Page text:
• The appeal of the radical-right: authoritarian attitudes of the “Democratic” voter

      Enia, Peter R. (2018-05)
      As the 21st century progresses, we are experiencing a revival in radical right-wing parties in the western world. Generally, we only refer this term to European politics; however, with the rise of the Tea Party and the election of Donald Trump, America now faces this issue too. The influence of these parties even affect German politics as well since their Alternative for Deutschland is now the third largest party in their government. Many factors can cause this phenomenon – including immigration, economy, and political corruption. However, authoritarianism can link all these variables together since they all share universal values. Authoritarianism defines individuals as being fearful of change since they value their traditional social structures. Thus, with the evolving political and economic landscapes of the western world, these voters are afraid of losing their values that have been in place for centuries. Therefore, we predict that if a voter has attitudinal beliefs towards authoritarianism, it will likely predict their vote and their opinions on immigration, economy, and political corruption.
    • The reactionary movement spawned by the deregulation of the uterus: the Christian conservative legal movement’s decades-long battle in response to Roe

      Gasparian, Mary A. (2020-12)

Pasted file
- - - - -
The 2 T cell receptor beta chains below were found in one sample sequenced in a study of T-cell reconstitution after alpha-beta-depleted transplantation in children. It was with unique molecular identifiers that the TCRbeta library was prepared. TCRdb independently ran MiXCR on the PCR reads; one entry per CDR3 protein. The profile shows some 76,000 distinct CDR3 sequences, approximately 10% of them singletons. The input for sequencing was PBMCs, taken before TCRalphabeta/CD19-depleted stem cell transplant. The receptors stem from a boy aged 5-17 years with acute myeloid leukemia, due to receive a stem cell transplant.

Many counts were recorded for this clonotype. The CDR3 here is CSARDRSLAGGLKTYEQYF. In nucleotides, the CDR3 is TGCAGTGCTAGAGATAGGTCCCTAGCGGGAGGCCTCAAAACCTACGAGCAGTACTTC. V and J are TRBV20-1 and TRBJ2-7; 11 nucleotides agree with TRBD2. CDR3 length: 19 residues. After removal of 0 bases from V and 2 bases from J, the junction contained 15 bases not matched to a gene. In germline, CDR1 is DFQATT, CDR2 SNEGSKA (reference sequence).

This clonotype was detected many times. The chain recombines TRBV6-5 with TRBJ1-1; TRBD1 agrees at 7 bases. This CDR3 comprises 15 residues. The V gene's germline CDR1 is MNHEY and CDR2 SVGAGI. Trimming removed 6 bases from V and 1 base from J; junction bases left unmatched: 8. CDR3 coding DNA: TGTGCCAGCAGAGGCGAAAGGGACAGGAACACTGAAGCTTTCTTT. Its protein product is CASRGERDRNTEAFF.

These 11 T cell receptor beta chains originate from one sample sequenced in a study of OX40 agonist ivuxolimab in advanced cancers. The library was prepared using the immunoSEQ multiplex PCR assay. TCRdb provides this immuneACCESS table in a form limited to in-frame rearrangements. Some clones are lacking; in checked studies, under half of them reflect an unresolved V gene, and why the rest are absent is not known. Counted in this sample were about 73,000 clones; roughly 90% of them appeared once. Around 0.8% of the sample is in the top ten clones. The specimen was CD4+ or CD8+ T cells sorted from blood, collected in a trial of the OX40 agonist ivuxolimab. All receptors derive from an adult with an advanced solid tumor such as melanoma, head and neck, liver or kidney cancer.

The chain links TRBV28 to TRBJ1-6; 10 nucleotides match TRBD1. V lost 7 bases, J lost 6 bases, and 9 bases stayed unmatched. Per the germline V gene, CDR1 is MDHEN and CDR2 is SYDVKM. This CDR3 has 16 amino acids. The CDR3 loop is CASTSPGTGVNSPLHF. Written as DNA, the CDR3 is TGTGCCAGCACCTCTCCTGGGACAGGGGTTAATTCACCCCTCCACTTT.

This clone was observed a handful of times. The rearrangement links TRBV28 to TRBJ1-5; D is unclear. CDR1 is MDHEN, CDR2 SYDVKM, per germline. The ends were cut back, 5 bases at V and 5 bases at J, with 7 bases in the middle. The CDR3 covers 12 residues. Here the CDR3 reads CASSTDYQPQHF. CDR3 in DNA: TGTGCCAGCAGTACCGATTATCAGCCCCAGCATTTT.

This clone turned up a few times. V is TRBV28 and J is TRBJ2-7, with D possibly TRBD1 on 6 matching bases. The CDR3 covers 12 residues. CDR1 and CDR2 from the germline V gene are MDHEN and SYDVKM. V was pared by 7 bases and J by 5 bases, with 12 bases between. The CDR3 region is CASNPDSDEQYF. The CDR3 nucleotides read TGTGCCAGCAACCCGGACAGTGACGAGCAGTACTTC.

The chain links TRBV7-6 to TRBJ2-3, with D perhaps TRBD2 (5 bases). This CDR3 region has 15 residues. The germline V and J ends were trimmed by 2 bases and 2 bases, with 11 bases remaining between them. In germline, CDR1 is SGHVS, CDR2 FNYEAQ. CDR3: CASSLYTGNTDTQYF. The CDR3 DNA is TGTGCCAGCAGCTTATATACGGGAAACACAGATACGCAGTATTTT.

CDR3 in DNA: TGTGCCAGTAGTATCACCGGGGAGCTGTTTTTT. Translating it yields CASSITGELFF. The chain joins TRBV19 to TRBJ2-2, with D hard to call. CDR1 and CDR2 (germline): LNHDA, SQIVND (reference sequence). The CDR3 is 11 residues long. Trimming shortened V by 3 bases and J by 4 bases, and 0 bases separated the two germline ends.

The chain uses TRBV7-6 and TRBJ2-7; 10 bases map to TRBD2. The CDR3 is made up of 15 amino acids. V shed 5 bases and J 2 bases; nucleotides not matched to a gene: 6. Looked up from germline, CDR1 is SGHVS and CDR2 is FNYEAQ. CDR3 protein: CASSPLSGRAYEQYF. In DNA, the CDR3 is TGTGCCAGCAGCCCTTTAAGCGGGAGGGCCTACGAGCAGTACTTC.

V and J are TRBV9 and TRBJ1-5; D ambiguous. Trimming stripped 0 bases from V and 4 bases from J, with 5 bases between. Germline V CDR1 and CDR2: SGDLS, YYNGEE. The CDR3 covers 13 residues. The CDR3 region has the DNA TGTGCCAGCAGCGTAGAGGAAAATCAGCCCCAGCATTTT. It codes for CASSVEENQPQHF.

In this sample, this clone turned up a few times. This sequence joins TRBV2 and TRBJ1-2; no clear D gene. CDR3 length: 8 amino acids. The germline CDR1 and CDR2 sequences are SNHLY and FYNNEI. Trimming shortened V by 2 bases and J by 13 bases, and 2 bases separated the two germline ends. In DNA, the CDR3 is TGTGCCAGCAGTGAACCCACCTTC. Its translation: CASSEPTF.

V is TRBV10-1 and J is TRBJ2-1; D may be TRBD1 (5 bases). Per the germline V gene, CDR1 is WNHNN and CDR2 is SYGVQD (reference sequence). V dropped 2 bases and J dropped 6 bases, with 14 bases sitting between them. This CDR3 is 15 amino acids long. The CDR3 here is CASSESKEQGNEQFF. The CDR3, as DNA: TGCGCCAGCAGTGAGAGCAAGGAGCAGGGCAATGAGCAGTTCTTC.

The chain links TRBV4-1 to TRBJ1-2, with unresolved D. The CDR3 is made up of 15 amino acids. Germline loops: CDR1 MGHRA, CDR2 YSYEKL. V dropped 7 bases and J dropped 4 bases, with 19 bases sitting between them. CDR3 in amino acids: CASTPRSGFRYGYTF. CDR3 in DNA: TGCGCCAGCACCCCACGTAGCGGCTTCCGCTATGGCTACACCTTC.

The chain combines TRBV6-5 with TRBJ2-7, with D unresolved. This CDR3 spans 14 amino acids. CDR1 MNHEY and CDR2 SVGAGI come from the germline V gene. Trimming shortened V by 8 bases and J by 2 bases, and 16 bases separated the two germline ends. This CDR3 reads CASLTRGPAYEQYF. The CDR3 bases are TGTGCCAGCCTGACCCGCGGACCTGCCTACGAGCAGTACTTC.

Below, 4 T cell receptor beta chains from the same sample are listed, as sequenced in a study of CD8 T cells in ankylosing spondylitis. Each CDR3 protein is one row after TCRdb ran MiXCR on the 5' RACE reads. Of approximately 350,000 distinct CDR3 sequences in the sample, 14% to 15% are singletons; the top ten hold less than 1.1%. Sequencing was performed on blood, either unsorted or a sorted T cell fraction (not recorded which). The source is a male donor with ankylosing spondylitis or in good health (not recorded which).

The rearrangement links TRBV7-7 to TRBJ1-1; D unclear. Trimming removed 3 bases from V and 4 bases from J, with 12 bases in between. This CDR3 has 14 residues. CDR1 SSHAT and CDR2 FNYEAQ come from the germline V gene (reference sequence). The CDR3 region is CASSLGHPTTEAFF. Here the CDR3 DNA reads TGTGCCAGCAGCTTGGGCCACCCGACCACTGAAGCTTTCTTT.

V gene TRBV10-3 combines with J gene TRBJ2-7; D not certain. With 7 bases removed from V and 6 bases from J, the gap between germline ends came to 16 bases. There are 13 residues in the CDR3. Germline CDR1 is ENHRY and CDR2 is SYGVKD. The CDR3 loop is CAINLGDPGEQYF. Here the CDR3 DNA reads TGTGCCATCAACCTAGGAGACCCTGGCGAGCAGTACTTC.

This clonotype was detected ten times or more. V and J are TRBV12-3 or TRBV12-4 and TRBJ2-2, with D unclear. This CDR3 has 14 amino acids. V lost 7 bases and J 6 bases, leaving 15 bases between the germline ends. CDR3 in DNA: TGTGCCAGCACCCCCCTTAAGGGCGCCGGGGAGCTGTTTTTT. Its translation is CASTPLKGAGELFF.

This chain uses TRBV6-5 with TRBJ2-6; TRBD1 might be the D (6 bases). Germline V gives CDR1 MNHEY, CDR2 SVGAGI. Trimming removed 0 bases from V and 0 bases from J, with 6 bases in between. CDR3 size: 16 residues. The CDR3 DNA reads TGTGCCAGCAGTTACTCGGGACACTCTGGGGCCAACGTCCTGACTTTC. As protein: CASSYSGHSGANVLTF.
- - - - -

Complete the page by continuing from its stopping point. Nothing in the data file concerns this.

The debate on the right to choose has become one of the most polarizing issues within American law and politics. Since the landmark decision of​Roe v. Wade​ (1971), the conservative legal movement has been looking for ways to overturn it and began to find its niche in the 1980s, only after the liberal legal movement dominated largely from the 1960s through the 1970s. Shortly thereafter, the conservative legal movement gained momentum and the pro-life movement found where it belonged. This research will address how the Christian right has been able to efficiently mobilize to incrementally challenge the right to choose and the organizational tactics behind this movement. The relative successes of the conservative legal movement can be attributed to a vast network of attorneys, donors, academics, and elected officials. The influence of dark money groups will be discussed in regards to abortion rights in the United States, as well. Given the current trajectory of the conservative legal movement, it appears that the right to choose will likely remain intact, but will face difficult challenges in the near future.